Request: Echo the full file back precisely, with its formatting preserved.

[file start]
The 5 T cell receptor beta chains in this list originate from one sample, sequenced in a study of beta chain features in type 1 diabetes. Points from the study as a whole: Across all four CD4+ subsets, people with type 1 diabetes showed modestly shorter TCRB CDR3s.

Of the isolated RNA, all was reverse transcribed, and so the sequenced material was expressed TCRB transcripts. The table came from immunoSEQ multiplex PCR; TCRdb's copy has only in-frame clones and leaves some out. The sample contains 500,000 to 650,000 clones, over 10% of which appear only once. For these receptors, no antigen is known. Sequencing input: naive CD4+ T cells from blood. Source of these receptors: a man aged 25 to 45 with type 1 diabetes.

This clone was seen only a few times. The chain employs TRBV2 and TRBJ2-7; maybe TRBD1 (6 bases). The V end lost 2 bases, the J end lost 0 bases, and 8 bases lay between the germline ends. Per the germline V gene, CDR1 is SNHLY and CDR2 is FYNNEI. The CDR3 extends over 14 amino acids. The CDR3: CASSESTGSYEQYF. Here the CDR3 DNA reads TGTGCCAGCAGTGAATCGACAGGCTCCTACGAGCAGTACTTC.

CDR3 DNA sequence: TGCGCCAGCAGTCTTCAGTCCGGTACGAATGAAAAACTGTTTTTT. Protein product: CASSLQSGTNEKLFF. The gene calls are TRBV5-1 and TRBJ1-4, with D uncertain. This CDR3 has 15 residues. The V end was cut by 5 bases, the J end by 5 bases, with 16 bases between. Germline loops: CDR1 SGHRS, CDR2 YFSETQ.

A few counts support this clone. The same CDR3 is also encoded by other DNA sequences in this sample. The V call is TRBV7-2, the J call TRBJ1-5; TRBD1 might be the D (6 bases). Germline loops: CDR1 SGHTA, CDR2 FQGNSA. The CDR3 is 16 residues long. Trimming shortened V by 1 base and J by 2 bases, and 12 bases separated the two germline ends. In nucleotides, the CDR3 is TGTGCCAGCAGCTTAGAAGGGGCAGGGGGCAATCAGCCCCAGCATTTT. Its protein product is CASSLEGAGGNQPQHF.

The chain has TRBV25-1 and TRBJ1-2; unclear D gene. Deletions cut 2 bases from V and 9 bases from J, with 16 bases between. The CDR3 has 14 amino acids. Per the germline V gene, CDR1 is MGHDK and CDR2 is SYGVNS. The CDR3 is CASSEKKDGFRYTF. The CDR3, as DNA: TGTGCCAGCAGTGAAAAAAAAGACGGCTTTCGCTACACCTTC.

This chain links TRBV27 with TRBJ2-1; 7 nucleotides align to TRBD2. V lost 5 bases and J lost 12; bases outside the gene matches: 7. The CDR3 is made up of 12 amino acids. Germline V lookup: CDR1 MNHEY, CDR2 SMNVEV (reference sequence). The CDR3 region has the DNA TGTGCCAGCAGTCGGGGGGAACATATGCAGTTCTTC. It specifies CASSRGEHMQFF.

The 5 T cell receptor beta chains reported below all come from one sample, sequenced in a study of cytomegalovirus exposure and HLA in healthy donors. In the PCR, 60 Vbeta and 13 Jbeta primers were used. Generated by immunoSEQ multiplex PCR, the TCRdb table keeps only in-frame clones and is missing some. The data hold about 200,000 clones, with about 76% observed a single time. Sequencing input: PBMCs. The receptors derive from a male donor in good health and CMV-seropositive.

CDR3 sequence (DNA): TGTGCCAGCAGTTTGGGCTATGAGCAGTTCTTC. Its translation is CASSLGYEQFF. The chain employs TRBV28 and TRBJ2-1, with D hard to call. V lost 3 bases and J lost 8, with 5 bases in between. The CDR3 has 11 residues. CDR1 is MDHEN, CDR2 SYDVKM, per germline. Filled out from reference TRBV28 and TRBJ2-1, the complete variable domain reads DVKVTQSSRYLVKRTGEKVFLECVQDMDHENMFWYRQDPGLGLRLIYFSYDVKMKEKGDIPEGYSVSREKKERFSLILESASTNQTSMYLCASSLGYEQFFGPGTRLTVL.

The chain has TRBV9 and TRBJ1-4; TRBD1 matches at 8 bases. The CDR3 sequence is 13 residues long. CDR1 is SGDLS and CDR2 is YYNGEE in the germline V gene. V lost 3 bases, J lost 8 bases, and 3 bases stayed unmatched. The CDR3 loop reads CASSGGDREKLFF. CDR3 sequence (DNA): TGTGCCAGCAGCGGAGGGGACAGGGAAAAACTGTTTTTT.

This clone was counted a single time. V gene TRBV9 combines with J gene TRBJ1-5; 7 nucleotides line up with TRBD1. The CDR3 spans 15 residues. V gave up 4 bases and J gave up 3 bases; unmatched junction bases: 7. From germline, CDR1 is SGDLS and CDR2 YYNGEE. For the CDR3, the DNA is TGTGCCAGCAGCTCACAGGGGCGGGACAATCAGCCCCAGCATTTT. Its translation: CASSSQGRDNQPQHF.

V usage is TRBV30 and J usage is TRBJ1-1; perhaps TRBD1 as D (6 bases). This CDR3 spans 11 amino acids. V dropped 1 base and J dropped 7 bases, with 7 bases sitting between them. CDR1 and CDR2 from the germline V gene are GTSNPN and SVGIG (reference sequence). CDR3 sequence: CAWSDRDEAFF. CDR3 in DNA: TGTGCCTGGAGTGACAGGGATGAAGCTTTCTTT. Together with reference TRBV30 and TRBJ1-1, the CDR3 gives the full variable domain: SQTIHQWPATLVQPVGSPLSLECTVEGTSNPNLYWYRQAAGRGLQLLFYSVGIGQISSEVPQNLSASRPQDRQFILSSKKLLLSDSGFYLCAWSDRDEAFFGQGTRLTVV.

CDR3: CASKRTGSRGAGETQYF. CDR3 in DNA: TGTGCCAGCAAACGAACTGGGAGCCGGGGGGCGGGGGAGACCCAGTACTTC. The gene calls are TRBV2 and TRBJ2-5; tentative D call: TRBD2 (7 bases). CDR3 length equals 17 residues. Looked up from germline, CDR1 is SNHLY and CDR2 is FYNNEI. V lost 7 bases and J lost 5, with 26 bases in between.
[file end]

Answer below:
The 5 T cell receptor beta chains in this list originate from one sample, sequenced in a study of beta chain features in type 1 diabetes. Points from the study as a whole: Across all four CD4+ subsets, people with type 1 diabetes showed modestly shorter TCRB CDR3s.

Of the isolated RNA, all was reverse transcribed, and so the sequenced material was expressed TCRB transcripts. The table came from immunoSEQ multiplex PCR; TCRdb's copy has only in-frame clones and leaves some out. The sample contains 500,000 to 650,000 clones, over 10% of which appear only once. For these receptors, no antigen is known. Sequencing input: naive CD4+ T cells from blood. Source of these receptors: a man aged 25 to 45 with type 1 diabetes.

This clone was seen only a few times. The chain employs TRBV2 and TRBJ2-7; maybe TRBD1 (6 bases). The V end lost 2 bases, the J end lost 0 bases, and 8 bases lay between the germline ends. Per the germline V gene, CDR1 is SNHLY and CDR2 is FYNNEI. The CDR3 extends over 14 amino acids. The CDR3: CASSESTGSYEQYF. Here the CDR3 DNA reads TGTGCCAGCAGTGAATCGACAGGCTCCTACGAGCAGTACTTC.

CDR3 DNA sequence: TGCGCCAGCAGTCTTCAGTCCGGTACGAATGAAAAACTGTTTTTT. Protein product: CASSLQSGTNEKLFF. The gene calls are TRBV5-1 and TRBJ1-4, with D uncertain. This CDR3 has 15 residues. The V end was cut by 5 bases, the J end by 5 bases, with 16 bases between. Germline loops: CDR1 SGHRS, CDR2 YFSETQ.

A few counts support this clone. The same CDR3 is also encoded by other DNA sequences in this sample. The V call is TRBV7-2, the J call TRBJ1-5; TRBD1 might be the D (6 bases). Germline loops: CDR1 SGHTA, CDR2 FQGNSA. The CDR3 is 16 residues long. Trimming shortened V by 1 base and J by 2 bases, and 12 bases separated the two germline ends. In nucleotides, the CDR3 is TGTGCCAGCAGCTTAGAAGGGGCAGGGGGCAATCAGCCCCAGCATTTT. Its protein product is CASSLEGAGGNQPQHF.

The chain has TRBV25-1 and TRBJ1-2; unclear D gene. Deletions cut 2 bases from V and 9 bases from J, with 16 bases between. The CDR3 has 14 amino acids. Per the germline V gene, CDR1 is MGHDK and CDR2 is SYGVNS. The CDR3 is CASSEKKDGFRYTF. The CDR3, as DNA: TGTGCCAGCAGTGAAAAAAAAGACGGCTTTCGCTACACCTTC.

This chain links TRBV27 with TRBJ2-1; 7 nucleotides align to TRBD2. V lost 5 bases and J lost 12; bases outside the gene matches: 7. The CDR3 is made up of 12 amino acids. Germline V lookup: CDR1 MNHEY, CDR2 SMNVEV (reference sequence). The CDR3 region has the DNA TGTGCCAGCAGTCGGGGGGAACATATGCAGTTCTTC. It specifies CASSRGEHMQFF.

The 5 T cell receptor beta chains reported below all come from one sample, sequenced in a study of cytomegalovirus exposure and HLA in healthy donors. In the PCR, 60 Vbeta and 13 Jbeta primers were used. Generated by immunoSEQ multiplex PCR, the TCRdb table keeps only in-frame clones and is missing some. The data hold about 200,000 clones, with about 76% observed a single time. Sequencing input: PBMCs. The receptors derive from a male donor in good health and CMV-seropositive.

CDR3 sequence (DNA): TGTGCCAGCAGTTTGGGCTATGAGCAGTTCTTC. Its translation is CASSLGYEQFF. The chain employs TRBV28 and TRBJ2-1, with D hard to call. V lost 3 bases and J lost 8, with 5 bases in between. The CDR3 has 11 residues. CDR1 is MDHEN, CDR2 SYDVKM, per germline. Filled out from reference TRBV28 and TRBJ2-1, the complete variable domain reads DVKVTQSSRYLVKRTGEKVFLECVQDMDHENMFWYRQDPGLGLRLIYFSYDVKMKEKGDIPEGYSVSREKKERFSLILESASTNQTSMYLCASSLGYEQFFGPGTRLTVL.

The chain has TRBV9 and TRBJ1-4; TRBD1 matches at 8 bases. The CDR3 sequence is 13 residues long. CDR1 is SGDLS and CDR2 is YYNGEE in the germline V gene. V lost 3 bases, J lost 8 bases, and 3 bases stayed unmatched. The CDR3 loop reads CASSGGDREKLFF. CDR3 sequence (DNA): TGTGCCAGCAGCGGAGGGGACAGGGAAAAACTGTTTTTT.

This clone was counted a single time. V gene TRBV9 combines with J gene TRBJ1-5; 7 nucleotides line up with TRBD1. The CDR3 spans 15 residues. V gave up 4 bases and J gave up 3 bases; unmatched junction bases: 7. From germline, CDR1 is SGDLS and CDR2 YYNGEE. For the CDR3, the DNA is TGTGCCAGCAGCTCACAGGGGCGGGACAATCAGCCCCAGCATTTT. Its translation: CASSSQGRDNQPQHF.

V usage is TRBV30 and J usage is TRBJ1-1; perhaps TRBD1 as D (6 bases). This CDR3 spans 11 amino acids. V dropped 1 base and J dropped 7 bases, with 7 bases sitting between them. CDR1 and CDR2 from the germline V gene are GTSNPN and SVGIG (reference sequence). CDR3 sequence: CAWSDRDEAFF. CDR3 in DNA: TGTGCCTGGAGTGACAGGGATGAAGCTTTCTTT. Together with reference TRBV30 and TRBJ1-1, the CDR3 gives the full variable domain: SQTIHQWPATLVQPVGSPLSLECTVEGTSNPNLYWYRQAAGRGLQLLFYSVGIGQISSEVPQNLSASRPQDRQFILSSKKLLLSDSGFYLCAWSDRDEAFFGQGTRLTVV.

CDR3: CASKRTGSRGAGETQYF. CDR3 in DNA: TGTGCCAGCAAACGAACTGGGAGCCGGGGGGCGGGGGAGACCCAGTACTTC. The gene calls are TRBV2 and TRBJ2-5; tentative D call: TRBD2 (7 bases). CDR3 length equals 17 residues. Looked up from germline, CDR1 is SNHLY and CDR2 is FYNNEI. V lost 7 bases and J lost 5, with 26 bases in between.